On August 3rd, 2013, Toyota Motor Philippines, the undisputed No. 1 car company in the country, is marking its 25th anniversary (although the big celebration will happen two days earlier). We\'re expecting a lot of noise from the Japanese automaker in the coming days, weeks, even months. Make no mistake about it: This is a huge milestone for them, and they will spare nothing to let us know about it.
We expect, for starters, to be supplied with a press release detailing the company\'s history, and you, too, should expect to read this in the motoring section of your favorite broadsheet. But we\'re having none of that corporate publicity. Instead, we turn to the one man who is most qualified to talk about Toyota Motor Philippines.
We\'re referring to Singapore-based Filipino executive Vince Socco, now the executive vice president of Toyota Motor Asia Pacific. He\'s the highest-ranking Pinoy in the Toyota universe, and he\'s the carmaker\'s chief offensive weapon in the region. Frankly speaking, if the other brands hope to have a fighting chance against Toyota, all they have to do is pirate this guy--assuming they can. But they can\'t, because Socco breathes and bleeds Toyota.
A product of the University of the Philippines, Socco joined Delta Motor Corporation as a marketing assistant in 1979. Delta Motor, owned by the Silverios, was the precursor of Toyota Motor Philippines. Its most popular legacy, perhaps, is forming a professional basketball team that had the likes of Robert Jaworski, Francis Arnaiz and Ramon Fernandez. In 1984, when Socco was already a marketing services officer, Delta Motor had to close up shop due to the unstable political climate prevalent at the time.
But Vince remained in the employ of Toyota Motor Corporation, serving as the marketing and general affairs manager of its Manila representative office.
In 1988, Toyota formally came back to the Philippines, and Socco was the main pioneer in the new company\'s establishment. He was vehicle sales manager from 1988 to 1994, first vice president for marketing from 1994 to 1995, and finally senior vice president for marketing from 1995 to 2001. And then he joined Toyota Motor Asia Pacific--but not before almost getting poached by Ford, which aggressively went after him when he left TMP (we can now only guess what might have happened had he become Ford Philippines\' president).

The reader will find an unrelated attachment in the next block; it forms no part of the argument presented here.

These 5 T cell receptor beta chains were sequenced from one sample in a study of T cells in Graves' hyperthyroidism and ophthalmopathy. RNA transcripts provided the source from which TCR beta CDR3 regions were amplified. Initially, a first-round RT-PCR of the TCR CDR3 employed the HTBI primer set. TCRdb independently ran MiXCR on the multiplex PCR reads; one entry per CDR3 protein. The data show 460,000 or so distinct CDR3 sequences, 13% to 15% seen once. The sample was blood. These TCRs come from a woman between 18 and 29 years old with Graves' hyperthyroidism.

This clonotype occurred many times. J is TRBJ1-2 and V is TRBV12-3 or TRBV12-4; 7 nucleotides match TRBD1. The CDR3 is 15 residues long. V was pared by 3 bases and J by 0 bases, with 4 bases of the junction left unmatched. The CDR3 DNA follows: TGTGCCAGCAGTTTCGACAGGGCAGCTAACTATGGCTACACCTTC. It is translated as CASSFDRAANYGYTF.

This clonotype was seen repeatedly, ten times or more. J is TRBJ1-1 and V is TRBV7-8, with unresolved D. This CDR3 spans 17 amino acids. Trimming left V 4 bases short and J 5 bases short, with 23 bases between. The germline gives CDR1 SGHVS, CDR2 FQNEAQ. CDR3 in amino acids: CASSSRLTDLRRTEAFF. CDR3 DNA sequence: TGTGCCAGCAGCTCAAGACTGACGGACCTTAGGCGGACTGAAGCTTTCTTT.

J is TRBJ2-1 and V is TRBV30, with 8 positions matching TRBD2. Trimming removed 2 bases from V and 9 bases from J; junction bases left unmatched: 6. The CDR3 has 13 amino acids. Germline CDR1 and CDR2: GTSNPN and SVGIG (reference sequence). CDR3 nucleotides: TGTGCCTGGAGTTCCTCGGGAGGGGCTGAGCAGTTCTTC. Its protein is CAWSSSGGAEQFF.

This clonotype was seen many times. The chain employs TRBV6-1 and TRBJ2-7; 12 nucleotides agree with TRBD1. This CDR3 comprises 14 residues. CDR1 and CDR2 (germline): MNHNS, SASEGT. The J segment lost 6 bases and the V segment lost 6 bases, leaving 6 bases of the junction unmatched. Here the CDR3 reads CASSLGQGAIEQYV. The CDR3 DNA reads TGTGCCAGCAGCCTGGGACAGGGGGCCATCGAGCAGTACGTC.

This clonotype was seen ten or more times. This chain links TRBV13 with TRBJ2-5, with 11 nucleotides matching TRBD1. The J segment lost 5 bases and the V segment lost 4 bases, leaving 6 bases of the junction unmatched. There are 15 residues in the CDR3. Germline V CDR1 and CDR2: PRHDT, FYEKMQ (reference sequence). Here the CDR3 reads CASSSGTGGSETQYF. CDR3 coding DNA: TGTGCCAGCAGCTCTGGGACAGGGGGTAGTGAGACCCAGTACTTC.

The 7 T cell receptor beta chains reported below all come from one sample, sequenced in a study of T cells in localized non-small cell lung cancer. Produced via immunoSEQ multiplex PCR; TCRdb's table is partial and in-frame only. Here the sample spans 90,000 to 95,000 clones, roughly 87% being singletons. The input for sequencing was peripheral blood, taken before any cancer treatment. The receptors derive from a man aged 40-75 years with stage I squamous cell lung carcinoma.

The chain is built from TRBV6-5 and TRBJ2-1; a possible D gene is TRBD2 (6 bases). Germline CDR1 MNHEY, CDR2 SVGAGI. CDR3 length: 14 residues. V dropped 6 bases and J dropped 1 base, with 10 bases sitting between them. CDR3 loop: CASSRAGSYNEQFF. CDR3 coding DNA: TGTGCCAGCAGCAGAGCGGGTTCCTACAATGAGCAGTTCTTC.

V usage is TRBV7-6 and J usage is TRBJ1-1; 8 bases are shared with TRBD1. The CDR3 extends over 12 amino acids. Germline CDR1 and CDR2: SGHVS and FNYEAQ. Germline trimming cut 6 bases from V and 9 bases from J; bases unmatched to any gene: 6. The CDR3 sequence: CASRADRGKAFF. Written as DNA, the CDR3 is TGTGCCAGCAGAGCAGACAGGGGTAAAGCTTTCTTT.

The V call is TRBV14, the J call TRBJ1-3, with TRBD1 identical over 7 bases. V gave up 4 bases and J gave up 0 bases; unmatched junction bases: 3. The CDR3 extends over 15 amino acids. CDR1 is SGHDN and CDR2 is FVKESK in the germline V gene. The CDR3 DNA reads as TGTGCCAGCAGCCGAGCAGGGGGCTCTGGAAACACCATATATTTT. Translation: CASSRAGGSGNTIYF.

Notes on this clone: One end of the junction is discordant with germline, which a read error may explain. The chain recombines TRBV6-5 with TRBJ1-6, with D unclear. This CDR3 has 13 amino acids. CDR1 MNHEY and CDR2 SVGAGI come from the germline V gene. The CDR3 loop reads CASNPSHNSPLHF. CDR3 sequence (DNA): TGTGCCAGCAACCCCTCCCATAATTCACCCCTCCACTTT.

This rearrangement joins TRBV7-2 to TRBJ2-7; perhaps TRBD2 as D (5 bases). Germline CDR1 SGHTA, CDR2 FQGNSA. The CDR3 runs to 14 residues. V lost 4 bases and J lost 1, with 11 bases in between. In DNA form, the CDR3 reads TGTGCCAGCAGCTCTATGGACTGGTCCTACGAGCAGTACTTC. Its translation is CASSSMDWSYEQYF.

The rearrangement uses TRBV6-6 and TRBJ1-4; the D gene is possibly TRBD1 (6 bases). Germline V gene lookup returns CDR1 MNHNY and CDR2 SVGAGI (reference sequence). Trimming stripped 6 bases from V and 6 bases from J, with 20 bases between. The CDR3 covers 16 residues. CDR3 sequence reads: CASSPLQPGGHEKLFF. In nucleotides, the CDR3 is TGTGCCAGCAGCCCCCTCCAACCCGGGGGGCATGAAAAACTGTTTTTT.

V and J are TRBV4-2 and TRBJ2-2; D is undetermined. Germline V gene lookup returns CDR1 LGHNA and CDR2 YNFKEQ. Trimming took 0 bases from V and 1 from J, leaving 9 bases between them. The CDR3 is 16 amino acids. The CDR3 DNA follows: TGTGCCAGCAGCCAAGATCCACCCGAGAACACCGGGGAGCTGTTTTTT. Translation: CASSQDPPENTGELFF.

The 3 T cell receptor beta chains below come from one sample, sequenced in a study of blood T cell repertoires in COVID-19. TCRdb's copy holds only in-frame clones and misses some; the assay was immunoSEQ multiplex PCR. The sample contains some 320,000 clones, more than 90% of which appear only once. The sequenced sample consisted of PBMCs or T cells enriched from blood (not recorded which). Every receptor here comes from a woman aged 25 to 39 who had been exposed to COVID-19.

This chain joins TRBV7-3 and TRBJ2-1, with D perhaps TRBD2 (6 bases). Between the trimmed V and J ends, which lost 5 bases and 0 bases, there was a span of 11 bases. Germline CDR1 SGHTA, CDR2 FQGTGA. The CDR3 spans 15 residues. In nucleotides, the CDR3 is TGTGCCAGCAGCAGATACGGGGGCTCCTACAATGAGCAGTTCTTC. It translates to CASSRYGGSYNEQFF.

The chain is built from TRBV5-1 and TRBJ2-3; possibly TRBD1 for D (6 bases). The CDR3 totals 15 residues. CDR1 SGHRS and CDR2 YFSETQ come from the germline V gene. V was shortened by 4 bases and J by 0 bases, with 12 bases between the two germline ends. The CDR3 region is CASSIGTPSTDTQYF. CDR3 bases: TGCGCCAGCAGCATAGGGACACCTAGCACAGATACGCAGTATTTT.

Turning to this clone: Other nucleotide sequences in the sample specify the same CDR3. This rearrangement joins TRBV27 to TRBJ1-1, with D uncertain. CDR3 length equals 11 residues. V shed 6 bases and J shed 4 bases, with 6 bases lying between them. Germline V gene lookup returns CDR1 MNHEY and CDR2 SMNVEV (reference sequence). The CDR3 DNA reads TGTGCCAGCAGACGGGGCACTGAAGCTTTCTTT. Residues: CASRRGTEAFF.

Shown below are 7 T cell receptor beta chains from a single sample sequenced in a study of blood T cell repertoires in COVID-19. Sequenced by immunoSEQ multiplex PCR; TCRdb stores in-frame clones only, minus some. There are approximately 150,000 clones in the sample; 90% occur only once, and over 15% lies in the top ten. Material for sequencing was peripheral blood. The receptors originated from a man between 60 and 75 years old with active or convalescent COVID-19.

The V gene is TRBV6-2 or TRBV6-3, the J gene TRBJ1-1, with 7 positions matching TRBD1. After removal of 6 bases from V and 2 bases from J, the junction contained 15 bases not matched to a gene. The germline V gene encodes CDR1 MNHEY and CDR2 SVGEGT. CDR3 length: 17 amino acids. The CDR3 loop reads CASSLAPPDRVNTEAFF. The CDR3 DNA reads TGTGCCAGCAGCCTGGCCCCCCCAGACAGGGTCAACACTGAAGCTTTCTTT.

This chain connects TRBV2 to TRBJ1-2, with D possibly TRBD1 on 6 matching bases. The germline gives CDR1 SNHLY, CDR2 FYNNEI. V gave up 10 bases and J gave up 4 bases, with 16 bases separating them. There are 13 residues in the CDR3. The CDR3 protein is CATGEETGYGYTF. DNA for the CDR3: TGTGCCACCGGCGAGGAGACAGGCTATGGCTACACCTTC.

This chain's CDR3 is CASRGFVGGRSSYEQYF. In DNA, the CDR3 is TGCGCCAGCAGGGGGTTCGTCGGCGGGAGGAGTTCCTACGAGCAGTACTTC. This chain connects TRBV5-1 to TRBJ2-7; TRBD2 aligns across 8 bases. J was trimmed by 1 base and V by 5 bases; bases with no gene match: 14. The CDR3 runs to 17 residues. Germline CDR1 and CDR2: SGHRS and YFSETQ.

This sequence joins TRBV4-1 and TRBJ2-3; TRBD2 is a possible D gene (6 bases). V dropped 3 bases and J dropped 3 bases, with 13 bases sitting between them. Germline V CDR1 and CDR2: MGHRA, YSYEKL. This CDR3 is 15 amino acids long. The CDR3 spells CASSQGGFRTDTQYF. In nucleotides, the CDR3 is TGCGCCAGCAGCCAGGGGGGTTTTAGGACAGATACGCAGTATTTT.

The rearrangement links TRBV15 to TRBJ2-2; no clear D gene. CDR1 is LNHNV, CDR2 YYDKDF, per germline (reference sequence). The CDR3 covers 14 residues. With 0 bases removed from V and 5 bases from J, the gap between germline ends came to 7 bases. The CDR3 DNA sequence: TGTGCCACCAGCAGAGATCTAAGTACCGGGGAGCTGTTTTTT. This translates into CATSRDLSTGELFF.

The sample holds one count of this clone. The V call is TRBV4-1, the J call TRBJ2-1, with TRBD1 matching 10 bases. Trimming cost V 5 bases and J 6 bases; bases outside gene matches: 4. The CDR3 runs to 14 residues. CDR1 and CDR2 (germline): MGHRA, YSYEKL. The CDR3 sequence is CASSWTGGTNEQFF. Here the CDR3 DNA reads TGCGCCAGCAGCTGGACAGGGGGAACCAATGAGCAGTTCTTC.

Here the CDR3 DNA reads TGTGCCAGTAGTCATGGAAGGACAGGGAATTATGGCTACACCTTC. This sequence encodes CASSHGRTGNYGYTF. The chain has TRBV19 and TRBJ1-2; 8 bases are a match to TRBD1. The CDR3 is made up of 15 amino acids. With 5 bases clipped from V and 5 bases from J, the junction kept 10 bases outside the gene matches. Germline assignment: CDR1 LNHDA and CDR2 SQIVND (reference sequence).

At TMAP, Vince was general manager for marketing services from 2001 to 2005, vice president for marketing planning from 2005 to 2007, and then senior vice president from 2007 to 2012. He was appointed executive vice president in April 2012.
In light of Toyota Motor Philippines\' 25th anniversary, we asked Vince Socco to look back on the company\'s history.
What were you doing before Toyota came back to the Philippines?
I was also working with Toyota. After Delta Motor Corporation--the first distributor of Toyota in the Philippines--ceased operations, I joined the Toyota representative office in Manila. We were charged with taking care of the after-sales service needs of our customers. We could not simply leave our customers to fend for themselves; it was incumbent on us to take care of them in the intervening period before a new distributor could be established. It was the right thing to do.
How did you learn about the comeback?
I was invited to join the start-up management team for Toyota Motor Philippines when negotiations for its establishment were concluded in 1988. It was a day I had been looking forward to for over three years. Despite all the political and economic turmoil that the Philippines was experiencing in the years following the closure of Delta Motor, I always believed that it was not so much if Toyota would return, as when. When the invitation came, I signed up without a second thought.
What were the biggest challenges that Toyota initially faced when it returned to the country?
The biggest challenge was, of course, getting the start-up team together. After all, without people--the right people--there was nothing that we could get done. Although a few of us who were invited to join the team had previously worked with Delta Motor, that experience was not the overriding consideration. It was more important to recruit team members who shared the basic values of Toyota and who were committed to our mission of providing the best-quality cars and best-quality sales experience to our customers. Senior management was deeply involved in the process. In fact, our president at the time interviewed each and every potential candidate to confirm the fit with our company philosophy. Some said it was an excessive process; we believed it was about being thorough and doing things right from the start.